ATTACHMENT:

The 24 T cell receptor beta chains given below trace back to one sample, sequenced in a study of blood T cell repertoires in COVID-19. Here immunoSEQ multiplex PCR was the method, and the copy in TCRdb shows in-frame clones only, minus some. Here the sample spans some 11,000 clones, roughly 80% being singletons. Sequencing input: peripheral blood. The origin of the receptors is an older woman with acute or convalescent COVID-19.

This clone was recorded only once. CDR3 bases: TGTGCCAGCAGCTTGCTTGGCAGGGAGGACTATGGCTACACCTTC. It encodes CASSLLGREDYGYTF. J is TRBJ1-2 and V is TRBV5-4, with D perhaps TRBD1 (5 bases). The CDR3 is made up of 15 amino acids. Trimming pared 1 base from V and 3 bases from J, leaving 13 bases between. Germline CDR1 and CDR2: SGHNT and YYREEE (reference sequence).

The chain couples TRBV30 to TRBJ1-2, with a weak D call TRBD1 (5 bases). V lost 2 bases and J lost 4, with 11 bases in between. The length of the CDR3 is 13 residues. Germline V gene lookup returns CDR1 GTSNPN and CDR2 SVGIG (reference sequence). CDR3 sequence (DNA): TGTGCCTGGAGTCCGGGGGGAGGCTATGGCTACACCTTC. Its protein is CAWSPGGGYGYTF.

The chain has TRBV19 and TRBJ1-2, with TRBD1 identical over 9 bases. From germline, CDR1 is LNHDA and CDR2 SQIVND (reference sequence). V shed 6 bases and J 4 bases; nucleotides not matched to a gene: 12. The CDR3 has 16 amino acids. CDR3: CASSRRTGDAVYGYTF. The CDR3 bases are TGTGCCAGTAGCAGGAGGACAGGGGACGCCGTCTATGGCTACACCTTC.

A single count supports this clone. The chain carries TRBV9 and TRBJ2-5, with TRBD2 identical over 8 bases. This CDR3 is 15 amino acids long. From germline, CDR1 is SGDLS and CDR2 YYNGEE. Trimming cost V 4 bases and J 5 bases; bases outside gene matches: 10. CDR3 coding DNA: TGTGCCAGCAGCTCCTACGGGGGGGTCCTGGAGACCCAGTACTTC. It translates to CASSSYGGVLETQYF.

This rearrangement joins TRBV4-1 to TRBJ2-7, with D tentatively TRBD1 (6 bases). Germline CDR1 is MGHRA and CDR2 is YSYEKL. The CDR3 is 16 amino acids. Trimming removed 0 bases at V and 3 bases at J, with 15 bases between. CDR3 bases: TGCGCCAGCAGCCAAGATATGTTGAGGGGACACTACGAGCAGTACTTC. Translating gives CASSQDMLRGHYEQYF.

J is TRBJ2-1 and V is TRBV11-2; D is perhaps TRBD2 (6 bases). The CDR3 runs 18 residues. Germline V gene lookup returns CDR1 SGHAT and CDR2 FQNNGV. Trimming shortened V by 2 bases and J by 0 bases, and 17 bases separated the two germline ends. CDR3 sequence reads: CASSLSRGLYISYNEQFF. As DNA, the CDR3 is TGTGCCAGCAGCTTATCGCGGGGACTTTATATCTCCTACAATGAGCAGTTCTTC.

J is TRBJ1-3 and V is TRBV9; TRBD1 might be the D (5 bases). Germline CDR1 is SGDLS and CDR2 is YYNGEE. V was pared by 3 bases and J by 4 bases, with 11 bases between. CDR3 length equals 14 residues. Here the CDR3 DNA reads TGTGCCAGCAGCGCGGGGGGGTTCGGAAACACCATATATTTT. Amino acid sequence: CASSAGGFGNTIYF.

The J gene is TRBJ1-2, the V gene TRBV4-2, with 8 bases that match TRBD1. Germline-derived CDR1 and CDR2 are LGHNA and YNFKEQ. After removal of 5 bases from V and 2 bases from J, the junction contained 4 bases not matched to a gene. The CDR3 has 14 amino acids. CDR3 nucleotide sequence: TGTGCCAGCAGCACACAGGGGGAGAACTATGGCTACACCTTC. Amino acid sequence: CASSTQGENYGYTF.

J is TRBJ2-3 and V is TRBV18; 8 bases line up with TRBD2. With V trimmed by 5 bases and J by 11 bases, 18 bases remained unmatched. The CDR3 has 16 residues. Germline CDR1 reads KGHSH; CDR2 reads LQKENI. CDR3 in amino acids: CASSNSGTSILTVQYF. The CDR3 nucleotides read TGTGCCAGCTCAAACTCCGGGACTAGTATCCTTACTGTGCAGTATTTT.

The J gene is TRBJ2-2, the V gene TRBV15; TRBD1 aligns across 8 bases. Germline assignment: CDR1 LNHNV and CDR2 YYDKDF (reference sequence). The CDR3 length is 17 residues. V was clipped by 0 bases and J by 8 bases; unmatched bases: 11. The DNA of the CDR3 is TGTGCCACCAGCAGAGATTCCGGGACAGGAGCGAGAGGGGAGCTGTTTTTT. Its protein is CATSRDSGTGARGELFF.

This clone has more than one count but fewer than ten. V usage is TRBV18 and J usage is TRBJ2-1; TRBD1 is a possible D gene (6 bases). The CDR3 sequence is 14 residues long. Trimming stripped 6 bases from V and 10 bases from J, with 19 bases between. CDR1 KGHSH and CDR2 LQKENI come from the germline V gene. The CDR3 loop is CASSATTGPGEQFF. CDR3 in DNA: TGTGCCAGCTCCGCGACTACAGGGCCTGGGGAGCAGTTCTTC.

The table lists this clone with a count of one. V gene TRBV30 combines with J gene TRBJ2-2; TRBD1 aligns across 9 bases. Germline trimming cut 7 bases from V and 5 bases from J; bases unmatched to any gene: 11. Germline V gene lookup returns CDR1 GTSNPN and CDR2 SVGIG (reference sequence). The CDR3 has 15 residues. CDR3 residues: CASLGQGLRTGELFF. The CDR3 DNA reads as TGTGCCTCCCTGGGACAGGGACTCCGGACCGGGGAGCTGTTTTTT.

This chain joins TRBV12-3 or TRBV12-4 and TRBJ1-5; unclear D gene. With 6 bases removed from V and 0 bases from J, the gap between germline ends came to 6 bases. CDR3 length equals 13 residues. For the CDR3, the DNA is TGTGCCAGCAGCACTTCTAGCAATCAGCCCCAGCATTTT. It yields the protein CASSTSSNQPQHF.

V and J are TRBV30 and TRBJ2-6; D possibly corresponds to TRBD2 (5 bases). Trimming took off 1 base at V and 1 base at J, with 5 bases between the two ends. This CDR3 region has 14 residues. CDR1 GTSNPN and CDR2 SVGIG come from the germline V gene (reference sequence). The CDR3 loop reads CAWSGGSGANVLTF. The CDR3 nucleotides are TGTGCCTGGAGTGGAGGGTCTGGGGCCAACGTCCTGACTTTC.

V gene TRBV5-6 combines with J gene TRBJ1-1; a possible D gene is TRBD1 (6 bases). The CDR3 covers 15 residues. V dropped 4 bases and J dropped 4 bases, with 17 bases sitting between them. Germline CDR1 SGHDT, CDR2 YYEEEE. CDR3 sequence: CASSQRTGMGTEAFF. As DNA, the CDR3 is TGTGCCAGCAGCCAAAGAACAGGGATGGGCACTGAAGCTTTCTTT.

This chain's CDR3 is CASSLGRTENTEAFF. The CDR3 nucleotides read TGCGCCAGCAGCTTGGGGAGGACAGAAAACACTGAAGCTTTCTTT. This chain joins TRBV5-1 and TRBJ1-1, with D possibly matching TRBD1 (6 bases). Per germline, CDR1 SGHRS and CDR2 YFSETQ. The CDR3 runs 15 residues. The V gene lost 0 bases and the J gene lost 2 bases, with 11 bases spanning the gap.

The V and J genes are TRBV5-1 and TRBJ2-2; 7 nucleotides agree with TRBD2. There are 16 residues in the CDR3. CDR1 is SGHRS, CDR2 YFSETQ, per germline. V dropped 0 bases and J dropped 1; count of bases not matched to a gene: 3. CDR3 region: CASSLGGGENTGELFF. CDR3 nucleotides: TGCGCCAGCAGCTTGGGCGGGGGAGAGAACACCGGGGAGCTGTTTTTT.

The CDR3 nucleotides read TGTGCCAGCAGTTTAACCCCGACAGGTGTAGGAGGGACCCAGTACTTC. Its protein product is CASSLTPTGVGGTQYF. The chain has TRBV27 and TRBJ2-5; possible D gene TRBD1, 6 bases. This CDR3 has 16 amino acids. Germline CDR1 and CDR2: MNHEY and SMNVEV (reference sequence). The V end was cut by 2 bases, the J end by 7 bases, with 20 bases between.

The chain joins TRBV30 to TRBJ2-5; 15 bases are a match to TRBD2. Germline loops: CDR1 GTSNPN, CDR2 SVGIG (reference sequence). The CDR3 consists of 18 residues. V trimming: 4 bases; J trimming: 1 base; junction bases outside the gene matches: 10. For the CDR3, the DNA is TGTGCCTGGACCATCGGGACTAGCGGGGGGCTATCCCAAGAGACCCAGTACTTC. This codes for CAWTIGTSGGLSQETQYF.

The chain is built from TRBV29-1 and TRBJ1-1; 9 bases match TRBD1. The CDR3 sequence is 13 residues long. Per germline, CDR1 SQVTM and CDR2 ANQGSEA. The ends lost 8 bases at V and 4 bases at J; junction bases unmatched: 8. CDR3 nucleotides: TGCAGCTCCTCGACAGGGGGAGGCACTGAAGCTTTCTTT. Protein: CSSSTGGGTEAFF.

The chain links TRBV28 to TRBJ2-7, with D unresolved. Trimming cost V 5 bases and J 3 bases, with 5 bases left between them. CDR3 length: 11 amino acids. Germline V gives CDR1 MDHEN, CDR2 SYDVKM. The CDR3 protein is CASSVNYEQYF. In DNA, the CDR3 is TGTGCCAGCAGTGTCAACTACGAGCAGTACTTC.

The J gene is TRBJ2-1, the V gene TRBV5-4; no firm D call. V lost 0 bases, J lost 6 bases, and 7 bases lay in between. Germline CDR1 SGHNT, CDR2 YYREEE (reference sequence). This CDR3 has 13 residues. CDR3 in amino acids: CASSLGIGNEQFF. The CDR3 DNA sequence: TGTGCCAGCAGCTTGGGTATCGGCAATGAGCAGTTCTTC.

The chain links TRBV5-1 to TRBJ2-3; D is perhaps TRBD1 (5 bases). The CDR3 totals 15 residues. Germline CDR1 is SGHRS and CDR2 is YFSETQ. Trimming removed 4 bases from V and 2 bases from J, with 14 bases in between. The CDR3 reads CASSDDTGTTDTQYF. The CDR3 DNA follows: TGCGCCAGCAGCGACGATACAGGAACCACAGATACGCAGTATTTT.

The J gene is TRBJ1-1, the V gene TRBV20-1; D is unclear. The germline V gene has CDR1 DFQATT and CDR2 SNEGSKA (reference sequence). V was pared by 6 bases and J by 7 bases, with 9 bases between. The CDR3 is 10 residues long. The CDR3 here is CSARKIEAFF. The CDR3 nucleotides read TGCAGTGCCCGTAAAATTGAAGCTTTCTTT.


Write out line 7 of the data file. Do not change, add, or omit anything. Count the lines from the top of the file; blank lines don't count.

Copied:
J is TRBJ2-1 and V is TRBV11-2; D is perhaps TRBD2 (6 bases). The CDR3 runs 18 residues. Germline V gene lookup returns CDR1 SGHAT and CDR2 FQNNGV. Trimming shortened V by 2 bases and J by 0 bases, and 17 bases separated the two germline ends. CDR3 sequence reads: CASSLSRGLYISYNEQFF. As DNA, the CDR3 is TGTGCCAGCAGCTTATCGCGGGGACTTTATATCTCCTACAATGAGCAGTTCTTC.